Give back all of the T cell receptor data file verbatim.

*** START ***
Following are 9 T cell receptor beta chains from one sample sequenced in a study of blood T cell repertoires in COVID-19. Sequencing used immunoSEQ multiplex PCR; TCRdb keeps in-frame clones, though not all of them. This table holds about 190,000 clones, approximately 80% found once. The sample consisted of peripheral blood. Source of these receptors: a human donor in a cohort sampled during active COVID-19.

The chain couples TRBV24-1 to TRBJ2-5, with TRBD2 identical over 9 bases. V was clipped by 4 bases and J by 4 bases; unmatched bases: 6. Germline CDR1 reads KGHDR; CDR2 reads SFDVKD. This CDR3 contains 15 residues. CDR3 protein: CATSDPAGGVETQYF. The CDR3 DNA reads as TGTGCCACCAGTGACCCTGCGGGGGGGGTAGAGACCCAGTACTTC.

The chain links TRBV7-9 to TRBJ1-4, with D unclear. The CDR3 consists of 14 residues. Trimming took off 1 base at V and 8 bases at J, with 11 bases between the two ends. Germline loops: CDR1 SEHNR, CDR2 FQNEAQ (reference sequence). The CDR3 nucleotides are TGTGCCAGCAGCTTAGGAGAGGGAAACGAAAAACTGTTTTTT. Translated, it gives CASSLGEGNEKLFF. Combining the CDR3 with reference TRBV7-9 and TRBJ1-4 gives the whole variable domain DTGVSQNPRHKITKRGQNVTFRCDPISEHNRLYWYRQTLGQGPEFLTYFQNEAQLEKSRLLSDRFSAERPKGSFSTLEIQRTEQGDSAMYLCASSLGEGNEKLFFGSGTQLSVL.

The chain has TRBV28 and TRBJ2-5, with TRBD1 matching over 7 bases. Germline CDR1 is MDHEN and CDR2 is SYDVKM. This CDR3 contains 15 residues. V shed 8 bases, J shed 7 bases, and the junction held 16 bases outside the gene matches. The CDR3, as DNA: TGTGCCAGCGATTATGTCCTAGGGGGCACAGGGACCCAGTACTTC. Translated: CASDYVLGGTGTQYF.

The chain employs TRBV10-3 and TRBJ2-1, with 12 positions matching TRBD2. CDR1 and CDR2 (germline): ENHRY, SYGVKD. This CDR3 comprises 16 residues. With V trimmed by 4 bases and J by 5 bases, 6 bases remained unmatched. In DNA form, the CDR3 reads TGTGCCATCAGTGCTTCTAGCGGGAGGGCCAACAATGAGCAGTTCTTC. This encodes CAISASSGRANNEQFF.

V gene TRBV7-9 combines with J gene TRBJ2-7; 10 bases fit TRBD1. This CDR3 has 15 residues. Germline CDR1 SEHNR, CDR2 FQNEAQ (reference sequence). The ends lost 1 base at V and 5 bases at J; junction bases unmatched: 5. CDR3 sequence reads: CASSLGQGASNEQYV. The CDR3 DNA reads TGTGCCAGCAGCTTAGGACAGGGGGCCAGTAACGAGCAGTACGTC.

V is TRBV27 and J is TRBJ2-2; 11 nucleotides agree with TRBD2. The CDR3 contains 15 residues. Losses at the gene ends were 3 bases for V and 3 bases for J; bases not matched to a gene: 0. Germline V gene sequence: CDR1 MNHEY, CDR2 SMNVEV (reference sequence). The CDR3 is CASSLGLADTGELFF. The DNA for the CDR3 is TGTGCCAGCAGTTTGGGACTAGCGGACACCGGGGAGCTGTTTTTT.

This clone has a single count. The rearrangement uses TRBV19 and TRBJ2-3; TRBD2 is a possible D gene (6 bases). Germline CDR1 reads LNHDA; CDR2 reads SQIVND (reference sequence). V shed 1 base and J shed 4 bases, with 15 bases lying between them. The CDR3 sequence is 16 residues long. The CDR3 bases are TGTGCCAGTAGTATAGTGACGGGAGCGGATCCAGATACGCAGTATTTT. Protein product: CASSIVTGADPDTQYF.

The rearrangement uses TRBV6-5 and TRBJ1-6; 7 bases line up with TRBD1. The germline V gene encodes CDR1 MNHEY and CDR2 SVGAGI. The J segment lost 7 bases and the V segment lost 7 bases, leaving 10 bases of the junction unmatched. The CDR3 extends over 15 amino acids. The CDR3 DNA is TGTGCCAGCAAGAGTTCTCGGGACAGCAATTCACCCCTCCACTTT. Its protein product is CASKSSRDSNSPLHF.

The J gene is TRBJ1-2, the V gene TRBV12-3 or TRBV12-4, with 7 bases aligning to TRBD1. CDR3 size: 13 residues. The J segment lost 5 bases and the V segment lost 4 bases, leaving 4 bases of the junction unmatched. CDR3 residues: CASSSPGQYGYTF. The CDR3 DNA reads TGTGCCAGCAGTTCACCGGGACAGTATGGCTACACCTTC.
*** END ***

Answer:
Following are 9 T cell receptor beta chains from one sample sequenced in a study of blood T cell repertoires in COVID-19. Sequencing used immunoSEQ multiplex PCR; TCRdb keeps in-frame clones, though not all of them. This table holds about 190,000 clones, approximately 80% found once. The sample consisted of peripheral blood. Source of these receptors: a human donor in a cohort sampled during active COVID-19.

The chain couples TRBV24-1 to TRBJ2-5, with TRBD2 identical over 9 bases. V was clipped by 4 bases and J by 4 bases; unmatched bases: 6. Germline CDR1 reads KGHDR; CDR2 reads SFDVKD. This CDR3 contains 15 residues. CDR3 protein: CATSDPAGGVETQYF. The CDR3 DNA reads as TGTGCCACCAGTGACCCTGCGGGGGGGGTAGAGACCCAGTACTTC.

The chain links TRBV7-9 to TRBJ1-4, with D unclear. The CDR3 consists of 14 residues. Trimming took off 1 base at V and 8 bases at J, with 11 bases between the two ends. Germline loops: CDR1 SEHNR, CDR2 FQNEAQ (reference sequence). The CDR3 nucleotides are TGTGCCAGCAGCTTAGGAGAGGGAAACGAAAAACTGTTTTTT. Translated, it gives CASSLGEGNEKLFF. Combining the CDR3 with reference TRBV7-9 and TRBJ1-4 gives the whole variable domain DTGVSQNPRHKITKRGQNVTFRCDPISEHNRLYWYRQTLGQGPEFLTYFQNEAQLEKSRLLSDRFSAERPKGSFSTLEIQRTEQGDSAMYLCASSLGEGNEKLFFGSGTQLSVL.

The chain has TRBV28 and TRBJ2-5, with TRBD1 matching over 7 bases. Germline CDR1 is MDHEN and CDR2 is SYDVKM. This CDR3 contains 15 residues. V shed 8 bases, J shed 7 bases, and the junction held 16 bases outside the gene matches. The CDR3, as DNA: TGTGCCAGCGATTATGTCCTAGGGGGCACAGGGACCCAGTACTTC. Translated: CASDYVLGGTGTQYF.

The chain employs TRBV10-3 and TRBJ2-1, with 12 positions matching TRBD2. CDR1 and CDR2 (germline): ENHRY, SYGVKD. This CDR3 comprises 16 residues. With V trimmed by 4 bases and J by 5 bases, 6 bases remained unmatched. In DNA form, the CDR3 reads TGTGCCATCAGTGCTTCTAGCGGGAGGGCCAACAATGAGCAGTTCTTC. This encodes CAISASSGRANNEQFF.

V gene TRBV7-9 combines with J gene TRBJ2-7; 10 bases fit TRBD1. This CDR3 has 15 residues. Germline CDR1 SEHNR, CDR2 FQNEAQ (reference sequence). The ends lost 1 base at V and 5 bases at J; junction bases unmatched: 5. CDR3 sequence reads: CASSLGQGASNEQYV. The CDR3 DNA reads TGTGCCAGCAGCTTAGGACAGGGGGCCAGTAACGAGCAGTACGTC.

V is TRBV27 and J is TRBJ2-2; 11 nucleotides agree with TRBD2. The CDR3 contains 15 residues. Losses at the gene ends were 3 bases for V and 3 bases for J; bases not matched to a gene: 0. Germline V gene sequence: CDR1 MNHEY, CDR2 SMNVEV (reference sequence). The CDR3 is CASSLGLADTGELFF. The DNA for the CDR3 is TGTGCCAGCAGTTTGGGACTAGCGGACACCGGGGAGCTGTTTTTT.

This clone has a single count. The rearrangement uses TRBV19 and TRBJ2-3; TRBD2 is a possible D gene (6 bases). Germline CDR1 reads LNHDA; CDR2 reads SQIVND (reference sequence). V shed 1 base and J shed 4 bases, with 15 bases lying between them. The CDR3 sequence is 16 residues long. The CDR3 bases are TGTGCCAGTAGTATAGTGACGGGAGCGGATCCAGATACGCAGTATTTT. Protein product: CASSIVTGADPDTQYF.

The rearrangement uses TRBV6-5 and TRBJ1-6; 7 bases line up with TRBD1. The germline V gene encodes CDR1 MNHEY and CDR2 SVGAGI. The J segment lost 7 bases and the V segment lost 7 bases, leaving 10 bases of the junction unmatched. The CDR3 extends over 15 amino acids. The CDR3 DNA is TGTGCCAGCAAGAGTTCTCGGGACAGCAATTCACCCCTCCACTTT. Its protein product is CASKSSRDSNSPLHF.

The J gene is TRBJ1-2, the V gene TRBV12-3 or TRBV12-4, with 7 bases aligning to TRBD1. CDR3 size: 13 residues. The J segment lost 5 bases and the V segment lost 4 bases, leaving 4 bases of the junction unmatched. CDR3 residues: CASSSPGQYGYTF. The CDR3 DNA reads TGTGCCAGCAGTTCACCGGGACAGTATGGCTACACCTTC.